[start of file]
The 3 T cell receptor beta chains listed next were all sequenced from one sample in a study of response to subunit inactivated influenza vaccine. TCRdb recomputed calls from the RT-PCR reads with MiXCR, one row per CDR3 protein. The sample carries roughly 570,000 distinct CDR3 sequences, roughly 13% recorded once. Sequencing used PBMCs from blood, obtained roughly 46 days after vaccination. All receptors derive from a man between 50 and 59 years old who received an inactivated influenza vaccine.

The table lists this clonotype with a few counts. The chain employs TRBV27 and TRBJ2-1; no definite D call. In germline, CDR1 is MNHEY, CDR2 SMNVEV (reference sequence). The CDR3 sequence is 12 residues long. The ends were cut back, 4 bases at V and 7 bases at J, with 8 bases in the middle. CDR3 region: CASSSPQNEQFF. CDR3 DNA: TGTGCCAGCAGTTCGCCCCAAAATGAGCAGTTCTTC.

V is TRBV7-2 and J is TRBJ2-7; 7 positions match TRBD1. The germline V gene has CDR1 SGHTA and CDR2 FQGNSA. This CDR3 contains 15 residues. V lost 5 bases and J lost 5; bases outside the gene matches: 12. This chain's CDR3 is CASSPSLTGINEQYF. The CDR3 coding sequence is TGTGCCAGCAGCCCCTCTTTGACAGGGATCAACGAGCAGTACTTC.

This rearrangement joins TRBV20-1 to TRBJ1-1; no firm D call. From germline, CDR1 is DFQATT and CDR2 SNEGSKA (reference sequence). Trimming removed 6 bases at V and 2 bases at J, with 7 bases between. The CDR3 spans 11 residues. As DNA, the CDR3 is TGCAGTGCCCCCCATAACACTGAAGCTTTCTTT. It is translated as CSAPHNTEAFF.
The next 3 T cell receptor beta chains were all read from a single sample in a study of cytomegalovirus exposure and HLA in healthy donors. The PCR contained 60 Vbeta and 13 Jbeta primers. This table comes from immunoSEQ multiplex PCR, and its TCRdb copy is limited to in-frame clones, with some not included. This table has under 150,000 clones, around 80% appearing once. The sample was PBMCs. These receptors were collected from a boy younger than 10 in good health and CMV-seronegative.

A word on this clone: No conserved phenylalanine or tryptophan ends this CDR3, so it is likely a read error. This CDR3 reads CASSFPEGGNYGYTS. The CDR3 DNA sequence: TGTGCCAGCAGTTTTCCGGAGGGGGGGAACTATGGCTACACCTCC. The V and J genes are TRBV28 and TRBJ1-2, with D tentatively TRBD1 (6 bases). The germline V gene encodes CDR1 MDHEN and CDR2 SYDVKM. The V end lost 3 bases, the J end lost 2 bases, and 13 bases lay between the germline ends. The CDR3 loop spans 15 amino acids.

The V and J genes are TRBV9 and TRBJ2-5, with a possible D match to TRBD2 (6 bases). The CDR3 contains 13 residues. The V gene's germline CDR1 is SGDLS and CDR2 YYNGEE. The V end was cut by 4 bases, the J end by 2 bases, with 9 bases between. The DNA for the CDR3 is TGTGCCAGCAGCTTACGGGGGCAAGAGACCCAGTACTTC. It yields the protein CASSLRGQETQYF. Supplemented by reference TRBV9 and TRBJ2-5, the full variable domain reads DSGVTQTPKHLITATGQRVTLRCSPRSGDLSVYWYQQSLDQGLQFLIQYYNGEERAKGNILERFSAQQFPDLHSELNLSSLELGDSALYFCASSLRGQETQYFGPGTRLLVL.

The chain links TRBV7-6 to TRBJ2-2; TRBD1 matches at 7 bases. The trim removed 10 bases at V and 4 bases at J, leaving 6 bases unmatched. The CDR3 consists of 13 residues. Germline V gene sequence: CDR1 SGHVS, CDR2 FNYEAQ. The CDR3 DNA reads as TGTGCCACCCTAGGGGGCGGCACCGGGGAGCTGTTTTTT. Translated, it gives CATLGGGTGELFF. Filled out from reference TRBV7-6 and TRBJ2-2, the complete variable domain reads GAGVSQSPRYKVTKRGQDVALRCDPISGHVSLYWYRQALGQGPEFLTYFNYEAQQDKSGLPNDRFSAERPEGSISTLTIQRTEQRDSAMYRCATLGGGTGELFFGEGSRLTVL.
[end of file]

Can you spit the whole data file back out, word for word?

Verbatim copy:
The 3 T cell receptor beta chains listed next were all sequenced from one sample in a study of response to subunit inactivated influenza vaccine. TCRdb recomputed calls from the RT-PCR reads with MiXCR, one row per CDR3 protein. The sample carries roughly 570,000 distinct CDR3 sequences, roughly 13% recorded once. Sequencing used PBMCs from blood, obtained roughly 46 days after vaccination. All receptors derive from a man between 50 and 59 years old who received an inactivated influenza vaccine.

The table lists this clonotype with a few counts. The chain employs TRBV27 and TRBJ2-1; no definite D call. In germline, CDR1 is MNHEY, CDR2 SMNVEV (reference sequence). The CDR3 sequence is 12 residues long. The ends were cut back, 4 bases at V and 7 bases at J, with 8 bases in the middle. CDR3 region: CASSSPQNEQFF. CDR3 DNA: TGTGCCAGCAGTTCGCCCCAAAATGAGCAGTTCTTC.

V is TRBV7-2 and J is TRBJ2-7; 7 positions match TRBD1. The germline V gene has CDR1 SGHTA and CDR2 FQGNSA. This CDR3 contains 15 residues. V lost 5 bases and J lost 5; bases outside the gene matches: 12. This chain's CDR3 is CASSPSLTGINEQYF. The CDR3 coding sequence is TGTGCCAGCAGCCCCTCTTTGACAGGGATCAACGAGCAGTACTTC.

This rearrangement joins TRBV20-1 to TRBJ1-1; no firm D call. From germline, CDR1 is DFQATT and CDR2 SNEGSKA (reference sequence). Trimming removed 6 bases at V and 2 bases at J, with 7 bases between. The CDR3 spans 11 residues. As DNA, the CDR3 is TGCAGTGCCCCCCATAACACTGAAGCTTTCTTT. It is translated as CSAPHNTEAFF.
The next 3 T cell receptor beta chains were all read from a single sample in a study of cytomegalovirus exposure and HLA in healthy donors. The PCR contained 60 Vbeta and 13 Jbeta primers. This table comes from immunoSEQ multiplex PCR, and its TCRdb copy is limited to in-frame clones, with some not included. This table has under 150,000 clones, around 80% appearing once. The sample was PBMCs. These receptors were collected from a boy younger than 10 in good health and CMV-seronegative.

A word on this clone: No conserved phenylalanine or tryptophan ends this CDR3, so it is likely a read error. This CDR3 reads CASSFPEGGNYGYTS. The CDR3 DNA sequence: TGTGCCAGCAGTTTTCCGGAGGGGGGGAACTATGGCTACACCTCC. The V and J genes are TRBV28 and TRBJ1-2, with D tentatively TRBD1 (6 bases). The germline V gene encodes CDR1 MDHEN and CDR2 SYDVKM. The V end lost 3 bases, the J end lost 2 bases, and 13 bases lay between the germline ends. The CDR3 loop spans 15 amino acids.

The V and J genes are TRBV9 and TRBJ2-5, with a possible D match to TRBD2 (6 bases). The CDR3 contains 13 residues. The V gene's germline CDR1 is SGDLS and CDR2 YYNGEE. The V end was cut by 4 bases, the J end by 2 bases, with 9 bases between. The DNA for the CDR3 is TGTGCCAGCAGCTTACGGGGGCAAGAGACCCAGTACTTC. It yields the protein CASSLRGQETQYF. Supplemented by reference TRBV9 and TRBJ2-5, the full variable domain reads DSGVTQTPKHLITATGQRVTLRCSPRSGDLSVYWYQQSLDQGLQFLIQYYNGEERAKGNILERFSAQQFPDLHSELNLSSLELGDSALYFCASSLRGQETQYFGPGTRLLVL.

The chain links TRBV7-6 to TRBJ2-2; TRBD1 matches at 7 bases. The trim removed 10 bases at V and 4 bases at J, leaving 6 bases unmatched. The CDR3 consists of 13 residues. Germline V gene sequence: CDR1 SGHVS, CDR2 FNYEAQ. The CDR3 DNA reads as TGTGCCACCCTAGGGGGCGGCACCGGGGAGCTGTTTTTT. Translated, it gives CATLGGGTGELFF. Filled out from reference TRBV7-6 and TRBJ2-2, the complete variable domain reads GAGVSQSPRYKVTKRGQDVALRCDPISGHVSLYWYRQALGQGPEFLTYFNYEAQQDKSGLPNDRFSAERPEGSISTLTIQRTEQRDSAMYRCATLGGGTGELFFGEGSRLTVL.